Being a philosophically inclined person, I couldn’t help but ask if feminism was relevant to philosophy. This merits a whole article on it self, but let’s just say that it does have much of a contribution to systematic areas of philosophy. Empirical studies on gender and gender bias show that data on gender perceptions affects issues that are relevant to theorising in epistemology, morality and even the construction of science. I have wondered personally whether ‘feminist epistemology’ is basically the same thing as ‘social epistemology’ , in that they acknoweldge the social construction of knowledge and question what things are not included under the aegis of episteme (that’s just one example). I’ve had a related thought which is whether it is possible for feminist philosophy to be a systematic philosophy. This I need to think harder about. It is one thing for feminism to be relevant to philosophy systematically, it is vastly another thing for feminism to be systematic. Perhaps it is unique about an intellectual movement to be involved so intimately with campaigning and action that it resists systematising.

2011 has been the year of the SlutWalk, superinjunctions which mostly related to men having affairs with women and for British readers, changes in government funding which negatively affects everyone, but women will be especially affected in relation to activities such as childcare and employment, where the gendered roles affect their social and public roles. The frame of gender has been useful to me in my general outlook, and it also has enabled me to be painfully aware of my own gendered existence. I spend hours playing skyrim, working out at the gym. I have macho interests like airsofting and tasteless action films. I realise that some of my interests I probably find compatible with being male. I am self conscious about the gendered language among my friends, and even some of the things I say which normally is accompanied by an ‘oh shit did I really say that 2 years ago?!’ moment. Gender is a very interesting frame to look at contemporary issues, and I think it will continue to do so. So if there is anything that can characterise my year I would say that it is reflexivity.


Cultural Connections: The protest generation

I was currently reading an essay “The Schema of Mass Culture” by Adorno over the past couple of weeks. I was planning to write about it and make some notes, but I need a lot of time to think about it, to connect the dots as it were and I know that any interpretation that I do have is hardly definitive or worth reading. Connecting to the present, I have been catching up on the news events around the world from room with a window facing dull suburbia. With the recent riots behind me, I am observing that there is a protest movement in the USA. There are already internet memes mockingly referring to the sincerity of the movement, which in a way both undermines its seriousness, as well as acknowledges its influence.The phrase ‘we are the 99%’ is coming up a lot.

Around the world, protests are popping up. This is hardly a uniquely pan-Arab phenomena, as so-called ‘developed’ or ‘northern/western’ countries are experiencing moments of civil unrest. Credit rating agencies are looking poorly on the borrowing records of governments, and many pundits foresee more difficult economic times before it gets better. This issue exascerbates already underlying social inequalities, and in a way creating new ones. This is a recipe for civil unrest.

Over the past few years of writing this blog, I’ve noted a certain cynicism (namely, mine) about protest movements in general. I’m cynical that they got hijacked by families of causes, or they are simply not listened to, or that apathy rules stronger. There are a great number of interests groups these days. If we are to look at the UK, there are a huge family of interests which form the broad ‘anti-cuts’ protest movement. In a way I still feel cynical about whether they will make any affective change, but their voices are definately going to be heard. In some way, protest methods have become more plural, more inclusive, and not necessarily more direct-action based (although there’s a lot of that too).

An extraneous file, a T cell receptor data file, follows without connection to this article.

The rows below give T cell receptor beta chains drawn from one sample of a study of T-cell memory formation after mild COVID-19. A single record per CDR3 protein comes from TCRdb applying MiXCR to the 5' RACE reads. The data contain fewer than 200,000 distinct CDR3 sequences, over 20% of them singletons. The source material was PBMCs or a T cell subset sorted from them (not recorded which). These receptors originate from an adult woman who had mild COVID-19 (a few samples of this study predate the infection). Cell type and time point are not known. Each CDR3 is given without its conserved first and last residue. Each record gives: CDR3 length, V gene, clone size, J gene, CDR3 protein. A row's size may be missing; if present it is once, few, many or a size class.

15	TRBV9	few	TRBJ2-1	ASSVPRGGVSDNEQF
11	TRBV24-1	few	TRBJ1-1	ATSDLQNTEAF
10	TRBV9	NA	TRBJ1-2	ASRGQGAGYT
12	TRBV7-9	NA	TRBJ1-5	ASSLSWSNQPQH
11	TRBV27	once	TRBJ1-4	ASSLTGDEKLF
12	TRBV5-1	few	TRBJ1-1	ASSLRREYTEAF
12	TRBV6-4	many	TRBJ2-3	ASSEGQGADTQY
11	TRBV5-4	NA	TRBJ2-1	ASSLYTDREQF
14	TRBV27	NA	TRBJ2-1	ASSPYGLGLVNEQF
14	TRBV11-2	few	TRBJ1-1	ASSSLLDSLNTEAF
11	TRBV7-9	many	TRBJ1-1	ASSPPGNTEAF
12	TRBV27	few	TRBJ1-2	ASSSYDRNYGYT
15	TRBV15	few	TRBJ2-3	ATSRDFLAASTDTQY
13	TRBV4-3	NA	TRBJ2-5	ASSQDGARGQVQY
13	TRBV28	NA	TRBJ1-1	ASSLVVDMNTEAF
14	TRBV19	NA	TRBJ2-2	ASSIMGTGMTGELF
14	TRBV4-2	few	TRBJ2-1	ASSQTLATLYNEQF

Reading Adorno, I am reminded that certain Frankfurt school representatives would engage with student protest interests, combining praxis with their theory. The social sciences, and to a lesser extent, philosophy, had become relevant to the protest sensibilities of the time. What happened with the protest movements were that they fizzled out, and the failure of which set the cultural tone of pessimism for the 1970s in the manifold of cultural movements. I wonder how this situation will pan out, but I’m certainly not optimistic of the emergence of a world soul, or socialist utopia. Perhaps, like Adorno thought: culture will be schematised to expected conditions and the terms of collusion will be carved out by culture, cutting the protest motive from the jugular. Television popular light entertainment in the UK is at a peak high that it has not seen in decades, a fixation on such a culture seems to be an interesting contemporamous bedfellow of the protest movement. I find something distinctly Adornian about that.


On Steve Jobs

I’ve been pretty hectically busy this week, part of it is ‘career’ related, and most of it is also due to family issues. Over the course of the week, the only time in which I could catch up on the news is late at night. It so happened that around midnight, I recieved a retweet from Associated Press which said simply that Steve Jobs had died. I looked on google hurredly to confirm (or corroborate) it and I found no precedent stories except a story about a hoax earlier in September reporting his death (not helpful). I later found about 6 minutes later that the reports came flooding in to confirm the story. News these days travels pretty fast, but not that fast.